As a young man, Augustine followed the teachings of a Christian sect known as the Manicheans. At the heart of Manichean theology was the idea of a cosmic battle between the forces of good and evil. This, of course, proposes one possible solution to the problem of evil: all goodness, purity and light comes from God, and the darkness of evil has a different source.

However, Augustine came to regard this cosmic dualism as heretical, since it undermined God's sovereignty. Of course, he wanted to hold on to the absolute goodness of God. But if God is the source of all things, where did evil come from? Augustine's radical answer to this question is that evil does not actually come from anywhere. Rejecting the idea that evil is a positive force, he argues that it is merely a "name for nothing other than the absence of good".

However, Augustine was aware that everyone ‘knew’ that there was evil in the world.  Whatever they called it, however they conceived of it, people observed the most horrific examples of anti-human behavior – Godless behavior, many thought; and since God was good, then there had to be a devil, somehow set up in his own kingdom as a kind of semi-autonomous state performing the necessary task of challenging ordinary mortals.

Augustine’s account of evil is, of course, metaphysical rather than empirical. He is not saying that our experience of evil is unreal. On the contrary, since a divinely-inspired world is naturally oriented toward the good, any lack of goodness will be felt as painful, wrong and urgently in need of repair.

This explanation has stretched the limits of believability.  There are too many inexplicably, pure diabolical events that occur, say many believers and non-believers, to label them ‘the absence of good’

We may demand a better account of the apparent positivity of evil – of the fact, for example, that holocausts and massacres often involve meticulous planning, technical innovation and creative processes of justification.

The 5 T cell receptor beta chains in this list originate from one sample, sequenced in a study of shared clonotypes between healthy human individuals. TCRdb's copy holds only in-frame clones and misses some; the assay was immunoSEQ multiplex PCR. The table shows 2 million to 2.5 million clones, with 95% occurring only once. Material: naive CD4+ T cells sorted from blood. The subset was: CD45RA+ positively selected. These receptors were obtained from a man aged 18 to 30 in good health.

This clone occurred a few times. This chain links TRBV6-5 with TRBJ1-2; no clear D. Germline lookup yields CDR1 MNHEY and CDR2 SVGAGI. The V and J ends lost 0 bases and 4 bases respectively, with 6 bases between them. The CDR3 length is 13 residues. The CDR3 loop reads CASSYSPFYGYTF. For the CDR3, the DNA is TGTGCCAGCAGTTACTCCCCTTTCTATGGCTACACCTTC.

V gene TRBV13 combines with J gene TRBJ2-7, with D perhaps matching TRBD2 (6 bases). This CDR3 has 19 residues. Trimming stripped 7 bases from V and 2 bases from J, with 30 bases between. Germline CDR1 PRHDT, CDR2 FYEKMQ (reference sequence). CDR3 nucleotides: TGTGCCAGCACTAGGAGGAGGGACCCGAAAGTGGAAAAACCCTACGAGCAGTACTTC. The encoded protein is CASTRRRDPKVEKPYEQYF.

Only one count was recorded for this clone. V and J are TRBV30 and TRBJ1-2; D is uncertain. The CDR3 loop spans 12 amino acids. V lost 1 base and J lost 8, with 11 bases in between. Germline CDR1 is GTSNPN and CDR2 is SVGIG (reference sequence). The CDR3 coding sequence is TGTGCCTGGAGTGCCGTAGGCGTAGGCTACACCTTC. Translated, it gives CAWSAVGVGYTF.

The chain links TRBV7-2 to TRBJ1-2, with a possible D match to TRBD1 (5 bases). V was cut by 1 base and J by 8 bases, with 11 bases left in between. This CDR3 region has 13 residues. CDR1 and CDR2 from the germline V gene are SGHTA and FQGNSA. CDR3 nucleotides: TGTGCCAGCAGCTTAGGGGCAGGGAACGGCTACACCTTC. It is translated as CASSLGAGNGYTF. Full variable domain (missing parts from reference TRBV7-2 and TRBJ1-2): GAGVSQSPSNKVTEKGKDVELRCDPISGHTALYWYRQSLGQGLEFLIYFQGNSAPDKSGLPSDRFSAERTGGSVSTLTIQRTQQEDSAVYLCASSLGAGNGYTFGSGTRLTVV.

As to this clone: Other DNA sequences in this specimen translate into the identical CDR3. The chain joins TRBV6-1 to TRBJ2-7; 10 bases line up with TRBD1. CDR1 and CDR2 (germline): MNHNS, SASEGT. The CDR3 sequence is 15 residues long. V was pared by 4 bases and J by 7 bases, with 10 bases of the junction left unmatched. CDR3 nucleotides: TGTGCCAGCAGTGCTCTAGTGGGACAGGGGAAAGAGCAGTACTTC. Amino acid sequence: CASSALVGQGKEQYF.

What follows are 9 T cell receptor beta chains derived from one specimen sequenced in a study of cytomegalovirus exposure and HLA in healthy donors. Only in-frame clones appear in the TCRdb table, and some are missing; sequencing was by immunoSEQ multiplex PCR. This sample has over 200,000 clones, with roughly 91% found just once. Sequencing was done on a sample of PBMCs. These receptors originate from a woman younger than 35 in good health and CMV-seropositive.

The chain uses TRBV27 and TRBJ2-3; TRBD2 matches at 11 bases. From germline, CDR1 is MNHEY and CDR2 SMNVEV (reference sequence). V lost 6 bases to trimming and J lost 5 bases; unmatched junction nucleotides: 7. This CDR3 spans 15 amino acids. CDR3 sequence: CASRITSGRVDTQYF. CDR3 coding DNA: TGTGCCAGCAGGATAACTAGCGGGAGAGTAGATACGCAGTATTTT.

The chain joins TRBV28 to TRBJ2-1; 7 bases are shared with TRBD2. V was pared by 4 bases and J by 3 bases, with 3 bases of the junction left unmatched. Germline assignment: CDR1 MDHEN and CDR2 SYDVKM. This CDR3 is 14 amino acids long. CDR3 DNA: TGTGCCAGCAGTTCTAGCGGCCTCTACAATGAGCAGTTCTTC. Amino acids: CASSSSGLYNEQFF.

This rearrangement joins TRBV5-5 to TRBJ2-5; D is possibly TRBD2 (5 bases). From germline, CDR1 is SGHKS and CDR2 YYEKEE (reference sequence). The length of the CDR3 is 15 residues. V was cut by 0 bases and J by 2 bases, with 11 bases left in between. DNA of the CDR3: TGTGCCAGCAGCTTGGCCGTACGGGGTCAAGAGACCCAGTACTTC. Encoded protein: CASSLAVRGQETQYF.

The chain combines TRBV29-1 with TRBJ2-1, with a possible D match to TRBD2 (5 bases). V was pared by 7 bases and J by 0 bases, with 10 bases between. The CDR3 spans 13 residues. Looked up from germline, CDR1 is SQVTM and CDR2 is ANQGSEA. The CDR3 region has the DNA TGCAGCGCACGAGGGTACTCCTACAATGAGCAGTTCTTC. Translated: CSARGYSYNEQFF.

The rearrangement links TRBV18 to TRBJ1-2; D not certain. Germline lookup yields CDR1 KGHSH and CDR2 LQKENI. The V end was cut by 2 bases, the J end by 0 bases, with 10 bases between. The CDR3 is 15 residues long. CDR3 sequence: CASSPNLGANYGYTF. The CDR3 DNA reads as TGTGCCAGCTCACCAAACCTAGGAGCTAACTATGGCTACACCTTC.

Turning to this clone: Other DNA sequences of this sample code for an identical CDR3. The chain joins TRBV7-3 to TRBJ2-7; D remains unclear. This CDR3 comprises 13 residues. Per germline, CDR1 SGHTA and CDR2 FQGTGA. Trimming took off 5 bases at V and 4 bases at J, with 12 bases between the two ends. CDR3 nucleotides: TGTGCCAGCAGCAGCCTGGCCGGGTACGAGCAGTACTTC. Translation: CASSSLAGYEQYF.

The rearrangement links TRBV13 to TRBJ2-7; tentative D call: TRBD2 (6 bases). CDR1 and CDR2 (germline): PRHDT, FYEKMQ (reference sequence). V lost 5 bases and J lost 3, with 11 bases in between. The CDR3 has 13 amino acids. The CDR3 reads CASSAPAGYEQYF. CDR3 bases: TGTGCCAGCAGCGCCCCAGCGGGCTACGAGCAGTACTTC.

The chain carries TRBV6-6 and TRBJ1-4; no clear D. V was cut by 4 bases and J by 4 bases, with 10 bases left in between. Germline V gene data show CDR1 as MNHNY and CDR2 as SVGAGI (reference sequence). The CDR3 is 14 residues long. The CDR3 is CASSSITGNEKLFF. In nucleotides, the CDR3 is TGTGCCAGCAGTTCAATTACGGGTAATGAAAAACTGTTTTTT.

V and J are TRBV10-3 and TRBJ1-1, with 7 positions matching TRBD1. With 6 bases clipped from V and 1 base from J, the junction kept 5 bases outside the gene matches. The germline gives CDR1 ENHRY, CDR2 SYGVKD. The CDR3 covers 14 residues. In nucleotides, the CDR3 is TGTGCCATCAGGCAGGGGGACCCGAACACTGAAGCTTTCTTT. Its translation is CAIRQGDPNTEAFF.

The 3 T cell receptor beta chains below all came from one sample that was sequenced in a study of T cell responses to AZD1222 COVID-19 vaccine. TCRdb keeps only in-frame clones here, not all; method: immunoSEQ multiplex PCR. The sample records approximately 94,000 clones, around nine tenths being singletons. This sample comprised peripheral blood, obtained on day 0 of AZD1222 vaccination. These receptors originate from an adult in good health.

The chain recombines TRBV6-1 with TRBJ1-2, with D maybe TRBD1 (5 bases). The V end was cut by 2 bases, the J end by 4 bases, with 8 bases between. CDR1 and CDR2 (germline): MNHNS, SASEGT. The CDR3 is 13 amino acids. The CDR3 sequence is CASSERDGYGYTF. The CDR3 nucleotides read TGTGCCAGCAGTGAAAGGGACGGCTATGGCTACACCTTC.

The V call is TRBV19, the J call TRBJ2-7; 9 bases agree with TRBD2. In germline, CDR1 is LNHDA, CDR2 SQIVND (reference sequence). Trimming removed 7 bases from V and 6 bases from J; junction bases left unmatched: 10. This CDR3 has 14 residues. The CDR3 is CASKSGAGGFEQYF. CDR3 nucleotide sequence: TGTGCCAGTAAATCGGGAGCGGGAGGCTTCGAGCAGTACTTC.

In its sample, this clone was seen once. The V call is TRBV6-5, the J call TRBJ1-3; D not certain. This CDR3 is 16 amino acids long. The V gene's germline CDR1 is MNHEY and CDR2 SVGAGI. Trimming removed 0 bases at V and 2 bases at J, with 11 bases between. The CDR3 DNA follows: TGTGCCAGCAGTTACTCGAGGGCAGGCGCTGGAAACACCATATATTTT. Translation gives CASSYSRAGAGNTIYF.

So, the world still tends to fall into two camps, one which believes that evil does exist and is the product of this semi-autonomous Devil; and the other which believes that evil does not exist but is simply an exaggerated expression of the human nature which is in all of us.

Carlisle, however, points out a third way, but one which confirms Augustine’s theory:

In his 2011 book Zero Degrees of Empathy, Cambridge psychopathology professor Simon Baron-Cohen proposes "a new theory of human cruelty". His goal, he writes, is to replace the "unscientific" term "evil" with the idea of "empathy erosion": "People said to be cruel or evil are simply at one extreme of the empathy spectrum," he writes.

To me, lack of empathy is another way of saying purely self-centered or self-interested and still has a negative connotation.  People without empathy (a term of positive affect) are less good than people who have it.  Almost all of Shakespeare’s characters are without empathy, mercy, or sympathy.  They act according to prescribed, in-built compulsions.  It is not just the villains like Richard III, Macbeth, Iago, Edmund, or Aaron the Moor who act this way, so do the more ‘sensitive’ protagonists.  Hamlet, for all his reflections about the nature of life and death, pursues what he sees as right action, but at the end of the final act the floor is littered with the bloody corpses of those dead because of his ambitions.  Richard II, the ‘philosophical’ king comes to his moral senses only late in the play, and for all of the first and most of the second act he is the same venal, ambitious, and anti-empathetic king as Richard.

In other words, Baron-Cohen tries to have it both ways, but he cannot.  I have long-ago sides with David Hume and Shakespeare on the issue – there is no such thing as evil.  It is a social construct to explain the exaggerations and excesses of human ambition, and no more.  It is part of the ebb and flow of history, as much a part of the totality of life as good.  It is always interesting, however, to reflect on how others have struggled to explain this perplexing, perpetual, and frightening aspect of life.